Health & Wellness

New Alzheimer's disease drug may help people at risk

Alzheimer's disease affects more than 5 million Americans — and according to the Alzheimer's Association, every 66 seconds someone in the U.S. develops the disease. Today, there is hope for people with Alzheimer's and those at risk: A new drug aims to stop the disease before symptoms start.

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Alzheimer's disease: Are we getting closer to a cure?

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Alzheimer's disease: Are we getting closer to a cure?

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Harvard neurologist and Alzheimer's researcher at Brigham and Women's Hospital in Boston, Massachusetts, Dr. Reisa Sperling, is leading the new drug trial, and believes it will be a game changer.

"We're really trying to detect Alzheimer's disease before symptoms (start) and try to prevent people from developing the devastating memory loss," Sperling told TODAY.

The 3 1/2-year study will monitor patients' cognitive skills and brains to see if the drug has an impact, compared to people taking a placebo.

RELATED: B. Smith: 'I'm feeling great' despite living with Alzheimer's

So how does it work? Alzheimer's is associated with heavy protein buildup in the brain, referred to as amyloid. This buildup is linked to cognitive decline and memory loss. The new drug, solanezumab, is designed to stop the amyloid buildup in patients who experience early warning signs. It's currently being tested in the Anti-Amyloid Treatment in Asymptomatic Alzheimer's study (A4 study, for short).

"We want to help people live their lives with dignity and end their lives ballroom dancing, instead of in nursing homes," Sperling said.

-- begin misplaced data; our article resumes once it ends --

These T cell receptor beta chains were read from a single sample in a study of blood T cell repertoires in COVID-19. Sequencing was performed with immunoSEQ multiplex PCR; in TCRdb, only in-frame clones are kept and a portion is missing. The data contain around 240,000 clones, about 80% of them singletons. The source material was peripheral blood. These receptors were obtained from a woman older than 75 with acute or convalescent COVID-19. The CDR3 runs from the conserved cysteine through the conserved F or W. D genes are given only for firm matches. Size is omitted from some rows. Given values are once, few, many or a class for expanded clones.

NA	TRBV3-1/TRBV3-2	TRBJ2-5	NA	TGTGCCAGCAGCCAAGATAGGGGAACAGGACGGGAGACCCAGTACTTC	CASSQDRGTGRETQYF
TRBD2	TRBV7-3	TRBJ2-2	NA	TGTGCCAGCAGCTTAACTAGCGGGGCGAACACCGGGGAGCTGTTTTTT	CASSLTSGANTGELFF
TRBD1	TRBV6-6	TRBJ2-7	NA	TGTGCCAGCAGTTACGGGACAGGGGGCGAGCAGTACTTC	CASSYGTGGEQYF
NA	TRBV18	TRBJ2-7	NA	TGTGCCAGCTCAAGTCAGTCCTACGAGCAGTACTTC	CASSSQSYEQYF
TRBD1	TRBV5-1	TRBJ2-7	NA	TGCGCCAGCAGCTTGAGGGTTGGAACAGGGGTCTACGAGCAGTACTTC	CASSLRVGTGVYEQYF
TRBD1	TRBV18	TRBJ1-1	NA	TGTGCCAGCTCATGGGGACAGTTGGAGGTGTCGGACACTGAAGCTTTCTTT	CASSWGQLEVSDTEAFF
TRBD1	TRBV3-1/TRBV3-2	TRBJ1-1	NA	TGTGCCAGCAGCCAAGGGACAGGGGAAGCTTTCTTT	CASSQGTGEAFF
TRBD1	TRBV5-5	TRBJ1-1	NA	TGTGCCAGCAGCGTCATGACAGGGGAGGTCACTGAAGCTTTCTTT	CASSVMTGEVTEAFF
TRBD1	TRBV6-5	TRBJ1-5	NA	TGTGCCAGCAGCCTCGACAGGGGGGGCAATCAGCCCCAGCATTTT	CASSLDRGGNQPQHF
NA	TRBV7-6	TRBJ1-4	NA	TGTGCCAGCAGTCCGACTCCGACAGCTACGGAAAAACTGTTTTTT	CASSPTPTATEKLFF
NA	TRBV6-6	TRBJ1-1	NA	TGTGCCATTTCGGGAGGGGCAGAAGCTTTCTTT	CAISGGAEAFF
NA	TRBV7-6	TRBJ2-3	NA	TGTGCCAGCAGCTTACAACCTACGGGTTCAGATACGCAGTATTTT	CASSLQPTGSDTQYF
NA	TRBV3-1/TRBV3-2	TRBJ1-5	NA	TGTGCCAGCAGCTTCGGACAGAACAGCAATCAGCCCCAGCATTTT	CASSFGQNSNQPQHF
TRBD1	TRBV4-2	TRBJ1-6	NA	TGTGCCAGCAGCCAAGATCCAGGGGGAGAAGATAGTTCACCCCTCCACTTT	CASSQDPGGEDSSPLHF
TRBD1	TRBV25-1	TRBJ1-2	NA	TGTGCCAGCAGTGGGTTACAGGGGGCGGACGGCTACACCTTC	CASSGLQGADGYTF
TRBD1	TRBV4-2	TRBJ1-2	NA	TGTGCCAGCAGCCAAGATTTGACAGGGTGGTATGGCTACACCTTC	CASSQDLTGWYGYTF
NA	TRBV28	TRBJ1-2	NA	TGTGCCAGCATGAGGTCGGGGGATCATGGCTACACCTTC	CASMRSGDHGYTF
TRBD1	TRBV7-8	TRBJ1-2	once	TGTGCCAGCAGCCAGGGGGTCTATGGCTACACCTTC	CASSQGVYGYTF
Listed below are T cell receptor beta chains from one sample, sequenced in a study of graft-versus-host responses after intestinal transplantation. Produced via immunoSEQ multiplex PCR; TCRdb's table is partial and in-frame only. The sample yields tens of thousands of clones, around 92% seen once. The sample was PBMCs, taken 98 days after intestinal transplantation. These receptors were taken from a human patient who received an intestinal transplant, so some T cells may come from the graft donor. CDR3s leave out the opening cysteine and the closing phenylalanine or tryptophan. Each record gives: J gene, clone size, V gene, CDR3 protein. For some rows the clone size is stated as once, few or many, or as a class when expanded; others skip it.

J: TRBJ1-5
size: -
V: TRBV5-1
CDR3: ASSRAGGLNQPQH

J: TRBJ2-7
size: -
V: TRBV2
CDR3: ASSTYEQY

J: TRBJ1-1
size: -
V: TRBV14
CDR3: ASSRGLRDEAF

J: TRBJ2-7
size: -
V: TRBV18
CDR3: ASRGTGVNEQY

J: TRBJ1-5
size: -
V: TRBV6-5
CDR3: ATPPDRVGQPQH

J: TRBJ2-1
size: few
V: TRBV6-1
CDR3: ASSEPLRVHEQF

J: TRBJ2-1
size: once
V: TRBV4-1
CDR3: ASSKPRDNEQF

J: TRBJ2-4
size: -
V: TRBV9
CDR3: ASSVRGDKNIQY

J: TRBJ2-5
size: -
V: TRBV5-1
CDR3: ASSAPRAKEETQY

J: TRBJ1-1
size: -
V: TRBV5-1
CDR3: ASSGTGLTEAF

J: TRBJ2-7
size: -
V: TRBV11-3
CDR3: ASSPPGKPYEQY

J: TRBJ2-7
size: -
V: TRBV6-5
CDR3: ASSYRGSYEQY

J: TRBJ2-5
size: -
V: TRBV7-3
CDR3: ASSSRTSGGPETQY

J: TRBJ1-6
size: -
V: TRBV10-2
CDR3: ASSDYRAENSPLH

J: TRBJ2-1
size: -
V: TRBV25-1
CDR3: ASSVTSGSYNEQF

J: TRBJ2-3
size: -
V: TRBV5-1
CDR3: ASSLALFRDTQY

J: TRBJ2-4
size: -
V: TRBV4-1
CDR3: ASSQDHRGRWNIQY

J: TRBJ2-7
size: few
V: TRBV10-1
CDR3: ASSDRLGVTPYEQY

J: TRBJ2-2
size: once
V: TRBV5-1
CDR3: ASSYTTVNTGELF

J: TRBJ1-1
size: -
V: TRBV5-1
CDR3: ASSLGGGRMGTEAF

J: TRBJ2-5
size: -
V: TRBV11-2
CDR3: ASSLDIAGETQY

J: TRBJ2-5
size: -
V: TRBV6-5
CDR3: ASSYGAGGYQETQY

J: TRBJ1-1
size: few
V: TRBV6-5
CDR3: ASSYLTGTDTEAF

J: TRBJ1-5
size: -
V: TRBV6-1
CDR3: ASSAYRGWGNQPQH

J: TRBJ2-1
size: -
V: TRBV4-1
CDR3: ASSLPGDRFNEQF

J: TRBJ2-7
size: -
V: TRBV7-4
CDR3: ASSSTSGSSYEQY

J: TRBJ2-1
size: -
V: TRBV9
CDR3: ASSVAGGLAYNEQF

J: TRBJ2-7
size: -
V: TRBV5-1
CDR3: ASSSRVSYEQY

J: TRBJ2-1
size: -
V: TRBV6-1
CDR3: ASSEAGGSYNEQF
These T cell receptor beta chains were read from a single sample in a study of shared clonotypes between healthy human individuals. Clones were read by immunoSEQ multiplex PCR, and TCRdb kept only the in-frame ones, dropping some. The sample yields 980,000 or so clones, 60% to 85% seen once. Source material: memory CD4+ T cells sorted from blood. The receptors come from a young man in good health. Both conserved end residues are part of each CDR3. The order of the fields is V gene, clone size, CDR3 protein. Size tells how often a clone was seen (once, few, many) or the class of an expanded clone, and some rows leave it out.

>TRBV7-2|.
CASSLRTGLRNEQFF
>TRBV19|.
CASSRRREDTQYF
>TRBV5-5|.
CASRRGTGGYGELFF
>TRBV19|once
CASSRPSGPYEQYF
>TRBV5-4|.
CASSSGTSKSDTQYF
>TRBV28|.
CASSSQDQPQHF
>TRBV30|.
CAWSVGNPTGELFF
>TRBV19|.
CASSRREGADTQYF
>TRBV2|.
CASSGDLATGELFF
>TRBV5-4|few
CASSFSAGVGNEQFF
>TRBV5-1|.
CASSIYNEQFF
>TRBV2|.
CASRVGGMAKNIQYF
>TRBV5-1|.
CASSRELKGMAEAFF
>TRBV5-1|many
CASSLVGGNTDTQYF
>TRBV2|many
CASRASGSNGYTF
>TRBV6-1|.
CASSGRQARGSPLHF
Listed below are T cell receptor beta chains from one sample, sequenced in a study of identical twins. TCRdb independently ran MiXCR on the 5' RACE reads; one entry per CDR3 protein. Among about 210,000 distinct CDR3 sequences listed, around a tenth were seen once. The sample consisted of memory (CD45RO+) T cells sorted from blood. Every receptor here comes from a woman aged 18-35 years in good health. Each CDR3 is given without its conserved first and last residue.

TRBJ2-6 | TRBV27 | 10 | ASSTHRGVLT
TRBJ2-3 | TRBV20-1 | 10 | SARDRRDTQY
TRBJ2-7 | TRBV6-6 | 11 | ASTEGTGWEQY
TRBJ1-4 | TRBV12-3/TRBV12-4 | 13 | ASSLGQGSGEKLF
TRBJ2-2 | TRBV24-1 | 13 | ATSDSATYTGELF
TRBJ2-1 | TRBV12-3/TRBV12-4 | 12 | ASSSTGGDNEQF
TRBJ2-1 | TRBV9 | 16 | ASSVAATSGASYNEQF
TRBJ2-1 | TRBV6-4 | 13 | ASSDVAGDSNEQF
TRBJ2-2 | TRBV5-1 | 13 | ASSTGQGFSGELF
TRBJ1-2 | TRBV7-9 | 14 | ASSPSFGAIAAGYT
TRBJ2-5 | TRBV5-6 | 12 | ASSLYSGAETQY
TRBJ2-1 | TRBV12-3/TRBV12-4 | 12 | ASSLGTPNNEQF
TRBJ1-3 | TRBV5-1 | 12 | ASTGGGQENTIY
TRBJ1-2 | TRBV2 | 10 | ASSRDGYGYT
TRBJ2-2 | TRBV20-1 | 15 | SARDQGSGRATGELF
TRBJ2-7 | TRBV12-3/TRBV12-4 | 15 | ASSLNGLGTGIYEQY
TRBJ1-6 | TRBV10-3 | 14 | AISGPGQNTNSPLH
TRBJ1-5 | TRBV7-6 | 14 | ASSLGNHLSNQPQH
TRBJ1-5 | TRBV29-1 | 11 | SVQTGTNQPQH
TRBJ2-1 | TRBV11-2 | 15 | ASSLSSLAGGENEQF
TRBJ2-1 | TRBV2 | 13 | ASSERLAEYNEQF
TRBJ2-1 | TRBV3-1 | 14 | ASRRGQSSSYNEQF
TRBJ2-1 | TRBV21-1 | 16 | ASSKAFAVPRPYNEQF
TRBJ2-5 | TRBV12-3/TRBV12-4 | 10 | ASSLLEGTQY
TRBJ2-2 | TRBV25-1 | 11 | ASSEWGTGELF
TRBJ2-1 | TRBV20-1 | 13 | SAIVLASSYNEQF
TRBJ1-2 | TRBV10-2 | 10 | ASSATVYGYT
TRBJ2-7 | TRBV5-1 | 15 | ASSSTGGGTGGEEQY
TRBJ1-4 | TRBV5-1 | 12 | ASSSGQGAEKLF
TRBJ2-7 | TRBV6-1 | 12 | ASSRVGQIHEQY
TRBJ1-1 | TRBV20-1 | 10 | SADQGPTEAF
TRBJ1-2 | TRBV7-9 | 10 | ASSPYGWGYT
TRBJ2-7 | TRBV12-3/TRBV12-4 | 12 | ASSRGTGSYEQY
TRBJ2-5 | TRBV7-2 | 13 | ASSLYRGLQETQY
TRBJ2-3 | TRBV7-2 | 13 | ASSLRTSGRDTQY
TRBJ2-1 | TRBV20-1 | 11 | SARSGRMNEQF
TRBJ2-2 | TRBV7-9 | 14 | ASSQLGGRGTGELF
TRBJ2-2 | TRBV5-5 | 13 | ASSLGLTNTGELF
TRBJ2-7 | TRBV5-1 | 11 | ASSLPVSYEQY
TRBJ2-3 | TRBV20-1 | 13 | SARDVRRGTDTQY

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Alzheimer's disease affects more than 5 million Americans in the U.S.

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Research suggests that lifestyle factors can also help to boost your brain. Dr. David Perlmutter recommends steering clear of sugar and carbs, which can lead to the production of free radicals, which in turn may cause brain deterioration. Instead, he advises to follow a diet high in antioxidants, prebiotic fiber and healthy fats.

"It's never too late to change your diet and begin some aerobic exercise," Perlmutter told TODAY. "Research demonstrates that even in our 70s, even in our 80s, we have the ability to increase the growth of new brain cells."

RELATED: Burning more calories lowers your risk of developing dementia, new study says

Though it's important to note that these lifestyle changes are not a cure to the disease. For more information about the A4 clinical trial and how you can volunteer, head to A4study.org, or call 1-844-A-4-STUDY. For more information about other Alzheimer's clinical trials in your area, go to Alz.org.

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Singing together: Music helps man with Alzheimer’s connect to his wife

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Singing together: Music helps man with Alzheimer’s connect to his wife

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